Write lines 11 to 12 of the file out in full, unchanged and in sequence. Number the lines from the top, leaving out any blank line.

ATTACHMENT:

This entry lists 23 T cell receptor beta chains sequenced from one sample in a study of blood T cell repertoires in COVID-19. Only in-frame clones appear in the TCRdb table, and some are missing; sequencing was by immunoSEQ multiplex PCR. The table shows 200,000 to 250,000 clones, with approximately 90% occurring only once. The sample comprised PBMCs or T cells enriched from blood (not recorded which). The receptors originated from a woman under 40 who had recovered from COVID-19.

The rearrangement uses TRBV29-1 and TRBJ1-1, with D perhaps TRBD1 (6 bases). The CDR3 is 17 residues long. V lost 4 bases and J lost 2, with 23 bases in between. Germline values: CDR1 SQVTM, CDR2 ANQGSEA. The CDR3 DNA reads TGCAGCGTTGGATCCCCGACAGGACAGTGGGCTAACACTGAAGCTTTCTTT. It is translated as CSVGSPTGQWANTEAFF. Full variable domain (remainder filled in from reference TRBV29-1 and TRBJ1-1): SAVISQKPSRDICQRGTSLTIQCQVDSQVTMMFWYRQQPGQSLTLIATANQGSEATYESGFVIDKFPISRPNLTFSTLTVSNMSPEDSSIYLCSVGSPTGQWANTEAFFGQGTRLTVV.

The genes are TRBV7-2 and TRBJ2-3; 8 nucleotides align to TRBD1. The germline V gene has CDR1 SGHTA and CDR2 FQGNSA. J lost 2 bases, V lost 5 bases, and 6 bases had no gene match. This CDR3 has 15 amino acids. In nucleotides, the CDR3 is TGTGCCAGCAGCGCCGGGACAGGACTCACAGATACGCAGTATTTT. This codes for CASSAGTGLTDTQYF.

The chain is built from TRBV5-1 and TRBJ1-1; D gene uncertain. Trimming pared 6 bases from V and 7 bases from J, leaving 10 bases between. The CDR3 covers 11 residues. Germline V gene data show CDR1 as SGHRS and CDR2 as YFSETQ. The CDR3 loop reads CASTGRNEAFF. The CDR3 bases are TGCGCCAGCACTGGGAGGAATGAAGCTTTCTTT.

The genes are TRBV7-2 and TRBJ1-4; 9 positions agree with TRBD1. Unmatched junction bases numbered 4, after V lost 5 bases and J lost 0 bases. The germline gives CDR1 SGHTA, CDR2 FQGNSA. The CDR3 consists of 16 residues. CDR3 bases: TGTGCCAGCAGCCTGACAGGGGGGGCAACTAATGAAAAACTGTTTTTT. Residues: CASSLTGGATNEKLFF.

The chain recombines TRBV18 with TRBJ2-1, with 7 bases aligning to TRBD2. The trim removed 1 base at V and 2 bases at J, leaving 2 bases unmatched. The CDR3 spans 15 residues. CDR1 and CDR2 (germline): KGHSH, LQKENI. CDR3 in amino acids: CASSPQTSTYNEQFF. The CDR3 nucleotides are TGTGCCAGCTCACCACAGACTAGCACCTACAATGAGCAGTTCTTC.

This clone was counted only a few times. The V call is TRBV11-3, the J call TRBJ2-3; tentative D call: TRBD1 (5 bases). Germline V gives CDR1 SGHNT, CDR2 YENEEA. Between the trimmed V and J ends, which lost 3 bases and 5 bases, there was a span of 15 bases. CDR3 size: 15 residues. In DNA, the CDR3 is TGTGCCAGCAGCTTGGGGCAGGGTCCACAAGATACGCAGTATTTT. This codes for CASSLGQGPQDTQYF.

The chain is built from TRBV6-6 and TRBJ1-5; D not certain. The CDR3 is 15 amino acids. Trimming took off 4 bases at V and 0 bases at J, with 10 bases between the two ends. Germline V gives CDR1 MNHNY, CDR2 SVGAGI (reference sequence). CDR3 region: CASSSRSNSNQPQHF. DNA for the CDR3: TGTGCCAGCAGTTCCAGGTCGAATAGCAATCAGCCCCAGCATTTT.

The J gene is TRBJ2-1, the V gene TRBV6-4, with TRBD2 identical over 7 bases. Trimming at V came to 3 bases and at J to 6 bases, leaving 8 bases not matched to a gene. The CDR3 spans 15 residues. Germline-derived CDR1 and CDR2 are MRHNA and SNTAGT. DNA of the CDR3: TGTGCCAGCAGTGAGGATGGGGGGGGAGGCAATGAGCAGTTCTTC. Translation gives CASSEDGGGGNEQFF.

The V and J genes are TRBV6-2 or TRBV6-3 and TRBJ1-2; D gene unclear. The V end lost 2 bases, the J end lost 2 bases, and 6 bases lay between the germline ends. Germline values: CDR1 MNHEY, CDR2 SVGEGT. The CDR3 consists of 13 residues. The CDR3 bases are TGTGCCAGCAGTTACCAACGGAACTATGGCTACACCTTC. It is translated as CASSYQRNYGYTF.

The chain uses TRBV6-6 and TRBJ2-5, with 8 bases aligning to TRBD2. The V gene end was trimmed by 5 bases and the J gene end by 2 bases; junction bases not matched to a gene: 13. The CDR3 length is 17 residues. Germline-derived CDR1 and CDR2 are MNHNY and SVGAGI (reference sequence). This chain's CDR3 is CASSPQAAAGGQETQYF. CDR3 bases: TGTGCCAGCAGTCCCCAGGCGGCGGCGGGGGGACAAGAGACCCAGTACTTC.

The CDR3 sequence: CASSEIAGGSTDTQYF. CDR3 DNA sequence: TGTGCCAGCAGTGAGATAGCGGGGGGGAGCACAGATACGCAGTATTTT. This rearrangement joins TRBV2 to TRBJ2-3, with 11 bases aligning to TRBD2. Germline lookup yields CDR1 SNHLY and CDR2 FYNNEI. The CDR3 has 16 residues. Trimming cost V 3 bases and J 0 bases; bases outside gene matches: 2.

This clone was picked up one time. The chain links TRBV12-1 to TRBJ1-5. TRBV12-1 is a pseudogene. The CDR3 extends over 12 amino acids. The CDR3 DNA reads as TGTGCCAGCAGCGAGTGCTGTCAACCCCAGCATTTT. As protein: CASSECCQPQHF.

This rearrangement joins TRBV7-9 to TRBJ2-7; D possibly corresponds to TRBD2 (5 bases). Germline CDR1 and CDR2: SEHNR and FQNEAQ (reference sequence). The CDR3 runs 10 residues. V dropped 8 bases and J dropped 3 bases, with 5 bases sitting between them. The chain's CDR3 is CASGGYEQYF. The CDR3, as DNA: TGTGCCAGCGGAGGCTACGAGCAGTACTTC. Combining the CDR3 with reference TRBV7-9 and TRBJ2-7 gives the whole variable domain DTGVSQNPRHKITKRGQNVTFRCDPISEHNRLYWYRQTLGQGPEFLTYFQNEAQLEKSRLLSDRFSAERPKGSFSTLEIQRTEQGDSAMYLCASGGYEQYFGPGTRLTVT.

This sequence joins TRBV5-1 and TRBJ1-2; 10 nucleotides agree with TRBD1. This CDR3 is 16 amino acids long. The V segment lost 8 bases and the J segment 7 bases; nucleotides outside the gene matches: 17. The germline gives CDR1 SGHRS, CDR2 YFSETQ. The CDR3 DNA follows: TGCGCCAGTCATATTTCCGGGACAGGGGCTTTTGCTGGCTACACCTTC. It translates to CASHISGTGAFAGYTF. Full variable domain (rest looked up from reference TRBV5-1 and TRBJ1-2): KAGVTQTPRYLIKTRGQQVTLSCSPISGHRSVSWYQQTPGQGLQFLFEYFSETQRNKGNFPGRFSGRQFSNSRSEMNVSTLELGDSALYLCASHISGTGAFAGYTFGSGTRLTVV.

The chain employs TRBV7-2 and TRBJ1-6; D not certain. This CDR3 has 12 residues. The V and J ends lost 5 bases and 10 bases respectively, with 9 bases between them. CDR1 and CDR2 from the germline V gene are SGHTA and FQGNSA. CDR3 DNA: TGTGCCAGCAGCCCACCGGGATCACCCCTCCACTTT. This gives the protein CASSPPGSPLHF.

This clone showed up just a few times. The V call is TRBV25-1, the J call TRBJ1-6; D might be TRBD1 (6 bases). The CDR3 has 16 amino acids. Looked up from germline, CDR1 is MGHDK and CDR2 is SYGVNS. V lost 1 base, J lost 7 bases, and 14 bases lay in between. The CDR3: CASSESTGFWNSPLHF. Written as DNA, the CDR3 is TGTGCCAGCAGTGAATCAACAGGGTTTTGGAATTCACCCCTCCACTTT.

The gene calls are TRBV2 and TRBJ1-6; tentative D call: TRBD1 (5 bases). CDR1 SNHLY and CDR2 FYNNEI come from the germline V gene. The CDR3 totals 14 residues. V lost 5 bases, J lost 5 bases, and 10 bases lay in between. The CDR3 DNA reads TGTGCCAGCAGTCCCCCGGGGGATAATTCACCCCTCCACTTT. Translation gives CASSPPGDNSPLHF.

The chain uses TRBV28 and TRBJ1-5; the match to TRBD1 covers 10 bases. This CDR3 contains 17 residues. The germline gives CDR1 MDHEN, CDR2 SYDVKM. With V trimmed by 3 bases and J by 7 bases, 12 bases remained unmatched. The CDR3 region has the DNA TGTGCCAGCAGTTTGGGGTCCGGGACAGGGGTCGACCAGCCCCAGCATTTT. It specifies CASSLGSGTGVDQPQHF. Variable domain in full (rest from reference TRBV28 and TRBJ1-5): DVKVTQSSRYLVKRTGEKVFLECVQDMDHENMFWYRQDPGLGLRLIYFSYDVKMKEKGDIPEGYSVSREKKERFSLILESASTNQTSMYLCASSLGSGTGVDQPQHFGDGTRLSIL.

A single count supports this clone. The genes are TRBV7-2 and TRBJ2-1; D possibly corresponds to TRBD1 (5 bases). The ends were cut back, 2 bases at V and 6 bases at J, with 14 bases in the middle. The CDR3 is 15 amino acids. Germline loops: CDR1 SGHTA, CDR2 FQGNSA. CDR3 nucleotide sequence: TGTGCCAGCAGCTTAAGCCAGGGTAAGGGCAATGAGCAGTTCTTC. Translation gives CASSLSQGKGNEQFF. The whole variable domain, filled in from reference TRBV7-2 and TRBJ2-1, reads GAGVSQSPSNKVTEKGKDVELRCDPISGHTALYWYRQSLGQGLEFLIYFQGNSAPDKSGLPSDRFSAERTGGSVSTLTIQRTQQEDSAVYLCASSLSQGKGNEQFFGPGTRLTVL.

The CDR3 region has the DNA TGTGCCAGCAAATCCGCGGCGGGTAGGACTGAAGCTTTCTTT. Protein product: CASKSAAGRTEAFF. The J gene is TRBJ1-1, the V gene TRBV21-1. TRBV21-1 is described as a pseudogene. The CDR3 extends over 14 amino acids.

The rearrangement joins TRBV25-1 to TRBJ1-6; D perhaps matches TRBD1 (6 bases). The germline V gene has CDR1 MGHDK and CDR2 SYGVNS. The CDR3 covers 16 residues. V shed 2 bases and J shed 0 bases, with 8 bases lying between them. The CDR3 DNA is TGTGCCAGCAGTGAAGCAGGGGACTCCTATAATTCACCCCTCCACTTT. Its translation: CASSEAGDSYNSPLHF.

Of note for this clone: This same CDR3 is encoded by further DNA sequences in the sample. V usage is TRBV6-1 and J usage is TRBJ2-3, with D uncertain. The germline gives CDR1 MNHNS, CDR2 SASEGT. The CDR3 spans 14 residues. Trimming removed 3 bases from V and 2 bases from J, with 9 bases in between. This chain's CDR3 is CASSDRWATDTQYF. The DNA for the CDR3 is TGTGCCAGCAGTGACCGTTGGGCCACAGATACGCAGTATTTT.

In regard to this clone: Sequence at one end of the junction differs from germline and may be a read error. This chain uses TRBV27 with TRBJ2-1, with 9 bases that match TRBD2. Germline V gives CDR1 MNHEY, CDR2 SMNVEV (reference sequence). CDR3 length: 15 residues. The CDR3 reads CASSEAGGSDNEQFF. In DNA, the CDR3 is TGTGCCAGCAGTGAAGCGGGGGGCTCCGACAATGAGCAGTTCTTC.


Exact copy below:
The chain uses TRBV6-6 and TRBJ2-5, with 8 bases aligning to TRBD2. The V gene end was trimmed by 5 bases and the J gene end by 2 bases; junction bases not matched to a gene: 13. The CDR3 length is 17 residues. Germline-derived CDR1 and CDR2 are MNHNY and SVGAGI (reference sequence). This chain's CDR3 is CASSPQAAAGGQETQYF. CDR3 bases: TGTGCCAGCAGTCCCCAGGCGGCGGCGGGGGGACAAGAGACCCAGTACTTC.

The CDR3 sequence: CASSEIAGGSTDTQYF. CDR3 DNA sequence: TGTGCCAGCAGTGAGATAGCGGGGGGGAGCACAGATACGCAGTATTTT. This rearrangement joins TRBV2 to TRBJ2-3, with 11 bases aligning to TRBD2. Germline lookup yields CDR1 SNHLY and CDR2 FYNNEI. The CDR3 has 16 residues. Trimming cost V 3 bases and J 0 bases; bases outside gene matches: 2.